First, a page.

Rises in Beef Prices Must Continue – IFA

IFA Livestock chair Declan Hanrahan said beef price rises of 10c/kg over the past week must continue.

He said demand for beef in our key UK and EU markets is strong with supplies in these markets reducing for the year, creating real potential for strong and sustained growth in beef prices here.

EU beef production dropped 4% in 2023, with a further reduction of 1% projected for this year. UK beef supplies are predicted to tighten in particular for the second half of the year and into 2025 as figures show the numbers of cattle under 12 months of age to be down 3% year on year.

“These figures provide real opportunity for Bord Bia and meat factories to increase volumes and returns for Irish beef from these high value markets which must be returned to farmers,” he said.

Declan Hanrahan said the roll out of the PGI for Irish Grass Fed Beef on the Italian market must add further value to our beef exports and be returned in higher beef prices to farmers.

“Market conditions and supplies of beef cattle are pointing prices in only one direction and this upward momentum must continue in prices paid to farmers.”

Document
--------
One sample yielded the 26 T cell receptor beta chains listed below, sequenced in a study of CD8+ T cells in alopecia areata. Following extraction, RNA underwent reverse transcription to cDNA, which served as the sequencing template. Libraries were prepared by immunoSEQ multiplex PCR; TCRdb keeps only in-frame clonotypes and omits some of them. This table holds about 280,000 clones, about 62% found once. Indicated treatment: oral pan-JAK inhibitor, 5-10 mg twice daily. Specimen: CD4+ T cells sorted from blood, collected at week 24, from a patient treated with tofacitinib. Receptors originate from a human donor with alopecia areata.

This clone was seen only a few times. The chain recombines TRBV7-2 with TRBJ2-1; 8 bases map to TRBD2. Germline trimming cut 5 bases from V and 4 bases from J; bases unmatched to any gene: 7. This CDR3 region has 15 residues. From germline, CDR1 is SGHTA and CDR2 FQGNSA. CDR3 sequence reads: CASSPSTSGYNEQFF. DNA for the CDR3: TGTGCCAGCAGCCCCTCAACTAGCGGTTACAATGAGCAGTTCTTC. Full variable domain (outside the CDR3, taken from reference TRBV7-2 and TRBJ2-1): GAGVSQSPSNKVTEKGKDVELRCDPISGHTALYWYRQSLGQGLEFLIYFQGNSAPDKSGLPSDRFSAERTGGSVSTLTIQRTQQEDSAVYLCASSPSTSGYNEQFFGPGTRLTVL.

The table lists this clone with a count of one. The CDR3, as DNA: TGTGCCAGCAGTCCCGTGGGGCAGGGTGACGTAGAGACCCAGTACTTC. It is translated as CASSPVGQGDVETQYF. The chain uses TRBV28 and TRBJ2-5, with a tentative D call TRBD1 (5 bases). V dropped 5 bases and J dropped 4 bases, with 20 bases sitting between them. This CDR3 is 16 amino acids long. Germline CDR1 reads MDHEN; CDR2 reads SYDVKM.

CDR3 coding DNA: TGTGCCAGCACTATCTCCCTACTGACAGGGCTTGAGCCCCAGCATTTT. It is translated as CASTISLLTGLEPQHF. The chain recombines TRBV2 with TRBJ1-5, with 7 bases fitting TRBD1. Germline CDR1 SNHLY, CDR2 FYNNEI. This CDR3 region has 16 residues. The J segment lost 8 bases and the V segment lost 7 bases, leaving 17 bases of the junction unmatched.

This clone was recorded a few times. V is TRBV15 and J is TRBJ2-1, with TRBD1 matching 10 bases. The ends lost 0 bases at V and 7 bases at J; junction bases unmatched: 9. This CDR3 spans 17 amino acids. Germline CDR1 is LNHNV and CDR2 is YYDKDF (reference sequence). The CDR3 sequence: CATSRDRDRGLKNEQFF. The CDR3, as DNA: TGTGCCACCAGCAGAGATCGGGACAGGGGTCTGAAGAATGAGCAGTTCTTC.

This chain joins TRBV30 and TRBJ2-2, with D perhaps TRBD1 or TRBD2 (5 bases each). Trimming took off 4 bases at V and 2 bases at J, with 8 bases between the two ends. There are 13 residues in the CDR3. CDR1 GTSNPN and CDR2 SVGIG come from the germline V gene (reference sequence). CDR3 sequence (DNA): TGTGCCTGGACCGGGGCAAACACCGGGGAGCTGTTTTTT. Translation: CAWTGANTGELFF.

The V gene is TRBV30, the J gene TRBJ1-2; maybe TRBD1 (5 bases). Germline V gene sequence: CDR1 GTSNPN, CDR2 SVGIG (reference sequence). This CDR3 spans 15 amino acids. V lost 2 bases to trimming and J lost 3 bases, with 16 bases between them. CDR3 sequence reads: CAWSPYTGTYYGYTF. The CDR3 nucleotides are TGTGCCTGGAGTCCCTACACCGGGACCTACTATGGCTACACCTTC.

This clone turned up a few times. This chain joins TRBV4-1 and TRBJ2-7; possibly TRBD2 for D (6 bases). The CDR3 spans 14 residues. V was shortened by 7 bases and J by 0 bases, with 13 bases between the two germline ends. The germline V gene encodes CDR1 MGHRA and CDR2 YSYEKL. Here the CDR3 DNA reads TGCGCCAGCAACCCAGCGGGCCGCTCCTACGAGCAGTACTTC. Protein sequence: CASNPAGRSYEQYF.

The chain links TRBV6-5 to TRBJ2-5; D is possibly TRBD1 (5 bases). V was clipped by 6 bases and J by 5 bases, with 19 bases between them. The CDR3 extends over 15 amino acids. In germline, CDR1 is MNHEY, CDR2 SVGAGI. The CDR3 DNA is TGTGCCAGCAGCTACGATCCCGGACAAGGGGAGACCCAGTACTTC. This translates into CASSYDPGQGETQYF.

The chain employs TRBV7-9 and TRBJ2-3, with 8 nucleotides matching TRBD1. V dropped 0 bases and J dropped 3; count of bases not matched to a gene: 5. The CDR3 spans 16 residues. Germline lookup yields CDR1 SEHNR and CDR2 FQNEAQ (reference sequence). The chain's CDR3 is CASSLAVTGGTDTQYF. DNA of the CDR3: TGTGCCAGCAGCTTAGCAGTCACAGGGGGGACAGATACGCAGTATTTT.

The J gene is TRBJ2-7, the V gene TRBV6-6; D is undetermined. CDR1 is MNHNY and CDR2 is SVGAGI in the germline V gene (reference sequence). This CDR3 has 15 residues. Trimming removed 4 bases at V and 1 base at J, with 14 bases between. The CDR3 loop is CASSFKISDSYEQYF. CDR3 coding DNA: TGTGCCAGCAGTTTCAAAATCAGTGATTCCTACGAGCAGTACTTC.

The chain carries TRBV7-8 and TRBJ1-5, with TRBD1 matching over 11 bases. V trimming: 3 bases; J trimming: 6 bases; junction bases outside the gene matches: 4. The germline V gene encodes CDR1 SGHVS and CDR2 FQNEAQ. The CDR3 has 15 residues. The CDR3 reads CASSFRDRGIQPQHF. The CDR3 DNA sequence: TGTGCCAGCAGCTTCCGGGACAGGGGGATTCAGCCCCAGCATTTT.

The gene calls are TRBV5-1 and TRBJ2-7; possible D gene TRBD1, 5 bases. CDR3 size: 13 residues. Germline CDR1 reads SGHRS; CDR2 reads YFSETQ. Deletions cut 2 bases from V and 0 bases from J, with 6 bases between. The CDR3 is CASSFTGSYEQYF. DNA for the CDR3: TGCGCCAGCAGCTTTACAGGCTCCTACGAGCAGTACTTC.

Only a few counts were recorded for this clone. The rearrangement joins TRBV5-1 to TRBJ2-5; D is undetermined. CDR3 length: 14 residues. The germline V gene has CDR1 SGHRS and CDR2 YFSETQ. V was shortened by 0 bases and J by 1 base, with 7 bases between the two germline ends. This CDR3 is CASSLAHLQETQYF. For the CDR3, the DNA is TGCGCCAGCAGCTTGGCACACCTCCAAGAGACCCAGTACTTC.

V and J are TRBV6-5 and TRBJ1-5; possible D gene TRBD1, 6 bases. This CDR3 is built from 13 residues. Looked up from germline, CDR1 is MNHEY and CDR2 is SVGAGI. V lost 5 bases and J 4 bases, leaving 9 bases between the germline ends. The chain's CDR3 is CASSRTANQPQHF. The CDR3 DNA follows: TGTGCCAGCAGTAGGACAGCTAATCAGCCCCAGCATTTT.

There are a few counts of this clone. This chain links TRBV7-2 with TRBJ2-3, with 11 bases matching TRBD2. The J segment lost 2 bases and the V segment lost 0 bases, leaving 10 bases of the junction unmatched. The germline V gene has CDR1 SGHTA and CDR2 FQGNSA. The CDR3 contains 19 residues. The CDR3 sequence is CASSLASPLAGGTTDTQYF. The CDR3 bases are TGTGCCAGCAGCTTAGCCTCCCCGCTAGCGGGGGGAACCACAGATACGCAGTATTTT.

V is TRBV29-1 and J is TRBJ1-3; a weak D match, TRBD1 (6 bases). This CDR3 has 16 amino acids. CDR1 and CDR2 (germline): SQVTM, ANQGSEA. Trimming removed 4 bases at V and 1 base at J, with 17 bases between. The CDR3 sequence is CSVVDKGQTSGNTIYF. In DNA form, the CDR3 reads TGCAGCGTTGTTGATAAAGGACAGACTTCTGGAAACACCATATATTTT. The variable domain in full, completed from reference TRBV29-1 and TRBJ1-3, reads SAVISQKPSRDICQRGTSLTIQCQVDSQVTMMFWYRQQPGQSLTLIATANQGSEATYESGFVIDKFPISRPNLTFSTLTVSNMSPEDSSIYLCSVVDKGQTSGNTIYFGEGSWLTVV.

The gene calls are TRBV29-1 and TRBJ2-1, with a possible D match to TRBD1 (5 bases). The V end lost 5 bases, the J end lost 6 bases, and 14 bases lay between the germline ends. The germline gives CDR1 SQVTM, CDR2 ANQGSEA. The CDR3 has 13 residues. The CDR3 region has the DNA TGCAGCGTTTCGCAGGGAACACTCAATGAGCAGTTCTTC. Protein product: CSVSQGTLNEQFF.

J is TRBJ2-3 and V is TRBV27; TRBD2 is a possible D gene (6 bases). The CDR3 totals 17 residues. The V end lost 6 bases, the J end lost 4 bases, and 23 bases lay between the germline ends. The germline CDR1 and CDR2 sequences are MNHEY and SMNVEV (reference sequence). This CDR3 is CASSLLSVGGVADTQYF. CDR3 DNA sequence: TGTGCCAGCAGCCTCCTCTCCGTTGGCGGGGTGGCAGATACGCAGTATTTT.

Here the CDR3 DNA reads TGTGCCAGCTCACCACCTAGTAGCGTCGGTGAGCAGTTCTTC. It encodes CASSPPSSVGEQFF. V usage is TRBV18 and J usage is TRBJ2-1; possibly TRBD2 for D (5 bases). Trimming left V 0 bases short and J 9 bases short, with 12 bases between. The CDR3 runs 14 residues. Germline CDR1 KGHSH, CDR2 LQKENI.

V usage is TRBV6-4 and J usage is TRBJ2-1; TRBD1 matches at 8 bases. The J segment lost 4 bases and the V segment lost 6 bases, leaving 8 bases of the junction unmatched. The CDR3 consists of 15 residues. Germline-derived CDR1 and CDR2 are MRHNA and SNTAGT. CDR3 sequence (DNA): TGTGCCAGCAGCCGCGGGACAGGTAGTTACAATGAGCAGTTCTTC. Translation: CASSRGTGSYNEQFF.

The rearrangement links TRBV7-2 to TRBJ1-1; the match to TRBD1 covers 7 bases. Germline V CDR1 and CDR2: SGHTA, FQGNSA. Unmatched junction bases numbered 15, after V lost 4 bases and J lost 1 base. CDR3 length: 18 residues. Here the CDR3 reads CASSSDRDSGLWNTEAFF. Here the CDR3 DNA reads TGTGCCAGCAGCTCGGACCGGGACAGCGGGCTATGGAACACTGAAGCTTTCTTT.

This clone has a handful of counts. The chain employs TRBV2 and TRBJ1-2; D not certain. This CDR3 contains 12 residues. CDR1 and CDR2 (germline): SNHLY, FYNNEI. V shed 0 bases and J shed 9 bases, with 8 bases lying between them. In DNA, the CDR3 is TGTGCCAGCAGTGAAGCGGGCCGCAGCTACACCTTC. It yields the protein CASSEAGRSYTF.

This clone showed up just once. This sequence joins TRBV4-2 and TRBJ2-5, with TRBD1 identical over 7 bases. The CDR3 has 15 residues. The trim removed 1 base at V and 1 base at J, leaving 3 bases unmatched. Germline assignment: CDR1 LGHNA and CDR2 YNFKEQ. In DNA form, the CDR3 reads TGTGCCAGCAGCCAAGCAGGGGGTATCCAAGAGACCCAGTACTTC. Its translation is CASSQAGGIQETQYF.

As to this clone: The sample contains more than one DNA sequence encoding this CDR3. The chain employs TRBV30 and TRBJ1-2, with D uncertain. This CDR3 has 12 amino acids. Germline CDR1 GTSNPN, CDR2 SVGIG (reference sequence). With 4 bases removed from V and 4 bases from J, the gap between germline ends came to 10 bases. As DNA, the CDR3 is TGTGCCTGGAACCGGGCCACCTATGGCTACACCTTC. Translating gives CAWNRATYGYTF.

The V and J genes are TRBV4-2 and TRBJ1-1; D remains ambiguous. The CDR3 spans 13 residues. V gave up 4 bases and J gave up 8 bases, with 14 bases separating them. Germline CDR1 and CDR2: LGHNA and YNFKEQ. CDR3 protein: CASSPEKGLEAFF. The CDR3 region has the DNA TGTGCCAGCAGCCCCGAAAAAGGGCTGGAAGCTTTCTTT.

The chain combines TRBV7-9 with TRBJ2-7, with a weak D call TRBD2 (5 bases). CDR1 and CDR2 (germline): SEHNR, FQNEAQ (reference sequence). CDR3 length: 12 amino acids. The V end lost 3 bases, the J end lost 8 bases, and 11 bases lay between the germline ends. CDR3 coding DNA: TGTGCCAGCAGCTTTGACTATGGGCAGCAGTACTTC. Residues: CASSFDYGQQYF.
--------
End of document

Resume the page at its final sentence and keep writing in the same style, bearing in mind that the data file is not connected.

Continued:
Prices for next week have risen a further 5c-10c/kg, with factories leaving no cattle behind as they try to fill orders to meet the demand from key customers. Steer base prices are €5.15 to €5.25/kg. Heifers are making from €5.20 to €5.30/kg, young bulls grading R and U are ranging from €5.30 to €5.50/kg. Demand for cull cows continues to strengthen with P grades in most factories starting at €4.20 to €4.30/kg and moving all the way up to €4.90/kg for good quality young continental cows in specialist factories.

He said supplies of beef cattle here are conservatively predicted to be back 30-40,000 head for the year by Bord Bia, a figure that is likely to increase with the very positive start to the live export trade for stores and finished cattle to-date this year.

Live exports for the first 10 weeks of the year are up over 55% for stores and finished cattle alone, a pattern that is expected to continue. To-date 7,653 cattle have been shipped to markets outside the EU while the trade with the UK has also gotten off to a firm start with 8,077 cattle making the journey to Northern Ireland and a further 1,000 animals exported to Great Britain.

Declan Hanrahan said this important trade will provide much needed competition to factories for beef cattle for the year ahead.

He said farmers should sell hard to ensure the realities of the market conditions are reflected in beef price and the upward momentum continues.

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